In 1982 Israeli ‘Operation Peace for Galilee’ troops marched into Lebanon headed for Beirut, supported tacitly by Maronite and Phalangist leaders. By 15 June, Israeli forces had surrounded and besieged West Beirut, bombarding 16,000 PLO fighters entrenched there. Heavy fighting ensued, and in just two months the city was in ruins – 20,000 people, from both sides of the Green Line, were dead. The infamous Sabra and Shatila massacres, perpetrated by Phalangist forces in refugee camps under Israeli control, were particularly horrific. On 21 August the PLO left Beirut, guaranteed safe passage by multinational forces. By now, however, battle was also raging in the Chouf Mountains, the historic preserve of Druze and Christians, until then free from the ravages of war. The Lebanese army joined the Phalangists and Israelis against the Druze, who themselves were aided by the Shiite militia Amal, until the US intervened and another ceasefire was brokered.
By this time the US was becoming increasingly entrenched in the war, appearing to favour Israel and Lebanon’s beleaguered government. In 1983 came the reprisals. In April, an Islamic Jihad–organised suicide attack on the US embassy in Beirut left 63 dead. In October, suicide bombers hit the US and French military headquarters in Beirut, killing more than 300. In 1984 abductions and the torture of foreigners – whose involvement in Lebanese affairs the abductors deeply resented – began. The following year, international forces hastily left Lebanon.
Battle of the Camps
In early 1985 the last Israeli troops finally withdrew to their self-proclaimed ‘security zone’, leaving their interests in the hands of the SLA and Christian militias, who immediately clashed with Druze and Shiite opponents around Saida. In West Beirut fighting continued between Shiite, Sunni and Druze militias, all battling for the upper hand.
In the midst of the chaos, PLO forces began to return to Lebanon. Concerned, however, that this would lead to a renewed Israeli invasion of the south, the Shiite Amal fought to remove them. Heavy fighting battered the Palestinian refugee camps during 1986, causing many more thousands of casualties.
To add to the confusion, in 1987 the National Assembly government finally fell apart and split in two, with a Muslim government to the west of Beirut and a Christian administration to the east. Fighting along the Green Line continued to rage as Christian leaders attempted to drive Syria from Lebanon, angering Syria still more by accepting arms from Iraq, Syria’s gravest enemy. It wasn’t until 1989 that a road to peace finally seemed viable, with the drafting of the Taif Accord.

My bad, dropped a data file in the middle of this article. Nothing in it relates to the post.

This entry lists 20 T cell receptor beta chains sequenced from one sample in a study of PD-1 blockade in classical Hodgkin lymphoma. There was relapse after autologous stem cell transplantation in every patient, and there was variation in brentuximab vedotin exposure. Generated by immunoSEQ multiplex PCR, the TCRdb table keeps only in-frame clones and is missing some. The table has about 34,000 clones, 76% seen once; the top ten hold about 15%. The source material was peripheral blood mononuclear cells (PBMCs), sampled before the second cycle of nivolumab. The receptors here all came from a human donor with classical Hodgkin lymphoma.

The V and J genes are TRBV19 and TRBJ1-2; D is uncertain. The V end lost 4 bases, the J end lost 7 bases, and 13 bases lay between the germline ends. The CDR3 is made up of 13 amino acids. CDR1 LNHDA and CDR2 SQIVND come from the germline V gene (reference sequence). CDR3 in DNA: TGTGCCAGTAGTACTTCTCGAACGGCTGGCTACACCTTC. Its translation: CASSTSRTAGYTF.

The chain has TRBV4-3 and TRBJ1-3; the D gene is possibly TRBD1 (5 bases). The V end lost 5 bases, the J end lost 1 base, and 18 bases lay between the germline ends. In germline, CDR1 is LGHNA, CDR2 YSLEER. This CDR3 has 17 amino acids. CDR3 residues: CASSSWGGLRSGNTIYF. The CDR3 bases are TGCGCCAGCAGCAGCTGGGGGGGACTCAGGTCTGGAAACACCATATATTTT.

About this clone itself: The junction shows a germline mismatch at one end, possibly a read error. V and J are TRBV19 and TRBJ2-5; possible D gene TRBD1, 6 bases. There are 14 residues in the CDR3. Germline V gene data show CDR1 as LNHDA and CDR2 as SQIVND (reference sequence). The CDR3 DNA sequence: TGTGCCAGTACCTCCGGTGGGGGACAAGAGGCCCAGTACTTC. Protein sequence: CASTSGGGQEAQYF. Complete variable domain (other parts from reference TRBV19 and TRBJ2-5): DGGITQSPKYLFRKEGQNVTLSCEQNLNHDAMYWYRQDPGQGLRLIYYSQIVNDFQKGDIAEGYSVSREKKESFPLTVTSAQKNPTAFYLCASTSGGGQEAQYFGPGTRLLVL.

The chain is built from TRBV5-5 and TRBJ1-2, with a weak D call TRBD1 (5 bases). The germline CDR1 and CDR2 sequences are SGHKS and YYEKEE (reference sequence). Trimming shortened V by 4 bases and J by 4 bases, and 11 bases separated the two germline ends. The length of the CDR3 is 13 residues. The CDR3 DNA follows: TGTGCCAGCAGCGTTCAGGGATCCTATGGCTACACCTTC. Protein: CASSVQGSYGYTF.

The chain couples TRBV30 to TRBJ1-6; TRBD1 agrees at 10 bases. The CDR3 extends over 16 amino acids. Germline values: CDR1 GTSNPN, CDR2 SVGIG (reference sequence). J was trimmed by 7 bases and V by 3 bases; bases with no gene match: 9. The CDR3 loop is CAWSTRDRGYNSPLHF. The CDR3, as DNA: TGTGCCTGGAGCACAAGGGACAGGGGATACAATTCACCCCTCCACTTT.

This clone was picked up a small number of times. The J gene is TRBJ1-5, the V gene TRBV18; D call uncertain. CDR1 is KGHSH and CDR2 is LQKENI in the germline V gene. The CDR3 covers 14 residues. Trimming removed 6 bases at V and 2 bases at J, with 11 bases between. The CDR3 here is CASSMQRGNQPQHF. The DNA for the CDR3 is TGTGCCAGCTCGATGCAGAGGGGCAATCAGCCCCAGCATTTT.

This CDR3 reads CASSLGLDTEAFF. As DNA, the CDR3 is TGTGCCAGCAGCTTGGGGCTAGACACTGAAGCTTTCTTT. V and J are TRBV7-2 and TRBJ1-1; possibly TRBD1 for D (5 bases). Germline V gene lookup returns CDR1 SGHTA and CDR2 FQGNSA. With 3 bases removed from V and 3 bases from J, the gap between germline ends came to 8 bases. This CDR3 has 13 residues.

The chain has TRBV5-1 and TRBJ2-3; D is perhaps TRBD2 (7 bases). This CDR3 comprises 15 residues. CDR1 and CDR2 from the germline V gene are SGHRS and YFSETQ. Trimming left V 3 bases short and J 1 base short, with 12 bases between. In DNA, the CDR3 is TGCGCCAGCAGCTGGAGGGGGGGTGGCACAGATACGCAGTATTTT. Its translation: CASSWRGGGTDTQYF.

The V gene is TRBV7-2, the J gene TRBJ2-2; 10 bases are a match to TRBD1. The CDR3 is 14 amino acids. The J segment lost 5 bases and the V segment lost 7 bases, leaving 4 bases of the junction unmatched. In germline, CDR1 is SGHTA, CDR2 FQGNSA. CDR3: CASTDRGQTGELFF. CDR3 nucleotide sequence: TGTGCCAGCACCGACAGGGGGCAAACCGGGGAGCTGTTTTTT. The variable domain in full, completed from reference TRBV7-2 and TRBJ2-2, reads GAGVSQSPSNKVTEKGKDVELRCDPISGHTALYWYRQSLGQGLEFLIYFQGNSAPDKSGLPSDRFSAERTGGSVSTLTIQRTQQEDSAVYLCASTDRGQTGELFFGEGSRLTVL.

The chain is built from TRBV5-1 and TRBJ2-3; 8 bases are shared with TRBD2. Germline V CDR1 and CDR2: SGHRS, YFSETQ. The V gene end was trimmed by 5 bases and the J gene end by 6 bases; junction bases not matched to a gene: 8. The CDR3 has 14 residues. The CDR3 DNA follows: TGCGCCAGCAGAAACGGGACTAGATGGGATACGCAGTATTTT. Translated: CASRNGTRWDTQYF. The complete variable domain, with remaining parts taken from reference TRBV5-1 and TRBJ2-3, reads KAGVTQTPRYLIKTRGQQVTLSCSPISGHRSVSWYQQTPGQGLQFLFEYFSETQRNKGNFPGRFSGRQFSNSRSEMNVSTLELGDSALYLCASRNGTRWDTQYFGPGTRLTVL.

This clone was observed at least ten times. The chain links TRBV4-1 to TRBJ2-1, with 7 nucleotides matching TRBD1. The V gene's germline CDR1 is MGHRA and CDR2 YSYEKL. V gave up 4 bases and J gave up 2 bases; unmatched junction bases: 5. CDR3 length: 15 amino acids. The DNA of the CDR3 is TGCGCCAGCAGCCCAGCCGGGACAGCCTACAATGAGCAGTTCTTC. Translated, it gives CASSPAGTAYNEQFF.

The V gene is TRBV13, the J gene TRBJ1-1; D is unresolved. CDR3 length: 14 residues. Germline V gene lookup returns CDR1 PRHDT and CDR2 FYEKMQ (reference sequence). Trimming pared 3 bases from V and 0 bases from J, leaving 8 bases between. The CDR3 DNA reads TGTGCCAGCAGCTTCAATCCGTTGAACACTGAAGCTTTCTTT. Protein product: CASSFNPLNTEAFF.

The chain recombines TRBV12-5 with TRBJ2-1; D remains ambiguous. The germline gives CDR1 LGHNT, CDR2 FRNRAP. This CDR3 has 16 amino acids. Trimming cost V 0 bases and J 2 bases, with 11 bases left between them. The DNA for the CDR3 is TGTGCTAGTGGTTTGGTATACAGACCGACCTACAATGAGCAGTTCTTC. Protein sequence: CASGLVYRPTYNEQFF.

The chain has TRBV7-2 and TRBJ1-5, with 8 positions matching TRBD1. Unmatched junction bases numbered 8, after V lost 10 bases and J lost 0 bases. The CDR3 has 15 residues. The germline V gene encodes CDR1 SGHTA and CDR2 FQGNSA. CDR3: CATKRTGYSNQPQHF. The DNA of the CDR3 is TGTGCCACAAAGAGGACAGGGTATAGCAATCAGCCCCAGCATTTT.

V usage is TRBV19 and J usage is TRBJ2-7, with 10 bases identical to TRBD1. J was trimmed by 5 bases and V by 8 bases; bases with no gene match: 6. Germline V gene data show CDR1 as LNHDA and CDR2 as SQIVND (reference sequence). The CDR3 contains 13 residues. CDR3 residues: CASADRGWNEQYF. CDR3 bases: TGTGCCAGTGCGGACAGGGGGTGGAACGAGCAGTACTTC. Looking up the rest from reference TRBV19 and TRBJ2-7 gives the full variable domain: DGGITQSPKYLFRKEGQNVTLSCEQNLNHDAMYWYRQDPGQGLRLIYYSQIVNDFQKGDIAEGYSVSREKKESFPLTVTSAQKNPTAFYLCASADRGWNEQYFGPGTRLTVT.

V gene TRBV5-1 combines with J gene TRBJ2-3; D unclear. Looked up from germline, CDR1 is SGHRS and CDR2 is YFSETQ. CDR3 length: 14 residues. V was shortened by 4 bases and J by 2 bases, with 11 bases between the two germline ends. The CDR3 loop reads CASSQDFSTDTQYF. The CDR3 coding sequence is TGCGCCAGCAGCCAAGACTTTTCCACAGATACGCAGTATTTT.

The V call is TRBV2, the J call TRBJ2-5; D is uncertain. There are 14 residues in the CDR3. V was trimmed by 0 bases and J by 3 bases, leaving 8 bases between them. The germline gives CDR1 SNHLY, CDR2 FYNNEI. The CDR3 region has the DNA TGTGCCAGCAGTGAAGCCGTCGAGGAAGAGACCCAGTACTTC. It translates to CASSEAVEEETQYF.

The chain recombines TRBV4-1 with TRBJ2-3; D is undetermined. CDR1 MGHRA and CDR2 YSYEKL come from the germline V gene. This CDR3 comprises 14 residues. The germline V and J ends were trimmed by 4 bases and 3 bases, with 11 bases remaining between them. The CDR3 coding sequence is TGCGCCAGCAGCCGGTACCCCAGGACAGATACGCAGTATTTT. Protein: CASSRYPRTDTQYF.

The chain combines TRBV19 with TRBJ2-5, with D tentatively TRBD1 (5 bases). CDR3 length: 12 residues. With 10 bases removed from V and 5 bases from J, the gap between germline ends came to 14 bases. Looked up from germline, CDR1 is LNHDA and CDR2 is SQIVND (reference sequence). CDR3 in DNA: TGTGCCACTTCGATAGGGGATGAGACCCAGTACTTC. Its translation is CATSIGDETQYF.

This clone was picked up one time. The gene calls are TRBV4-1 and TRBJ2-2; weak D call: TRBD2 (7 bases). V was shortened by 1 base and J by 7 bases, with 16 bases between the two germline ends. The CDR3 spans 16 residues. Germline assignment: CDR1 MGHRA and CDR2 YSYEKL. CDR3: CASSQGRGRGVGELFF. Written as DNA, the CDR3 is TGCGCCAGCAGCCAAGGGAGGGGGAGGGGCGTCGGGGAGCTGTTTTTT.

Road to Peace
The Taif Accord, the product of a committee consisting of the Saudi and Moroccan kings and the Algerian president, proposed a comprehensive ceasefire and a meeting of Lebanon’s fractured parliament to discuss a new government charter, which would redress the Christian–Muslim balance of power. The accord was formally ratified on 5 November 1989, and constitutional amendments included the expansion of the National Assembly from 99 to 128 seats, equally divided between Christians and Muslims.
Despite some resultant in-fighting, in August 1990 the National Assembly voted to accept the terms of the Taif Accord. With the exception of the still-occupied south, the country saw peace for the first time in 15 years, and the civil war officially ended on 13 October 1990.
Syria’s continued presence in Lebanon beyond the civil war was justified with reference to Lebanon’s weak national army and the government’s inability to carry out Taif Accord reforms, including dismantling militias, alone. In 1990 Syria formalised its dominance over Lebanon with the Treaty of Brotherhood, Cooperation and Coordination, followed in 1992 by a defence pact. In May 1991, most militias – except Hezbollah – were officially dissolved. In line with Taif Accord conditions, Syria began its military pull-out in March 1992, taking another 13 years to complete the job. The last Westerners kidnapped by Hezbollah were released in 1992.
From 1993 onward, the Lebanese army and life were slowly rebuilt and Rafic Hariri, a Lebanese-born multimillionaire and entrepreneur, became prime minister.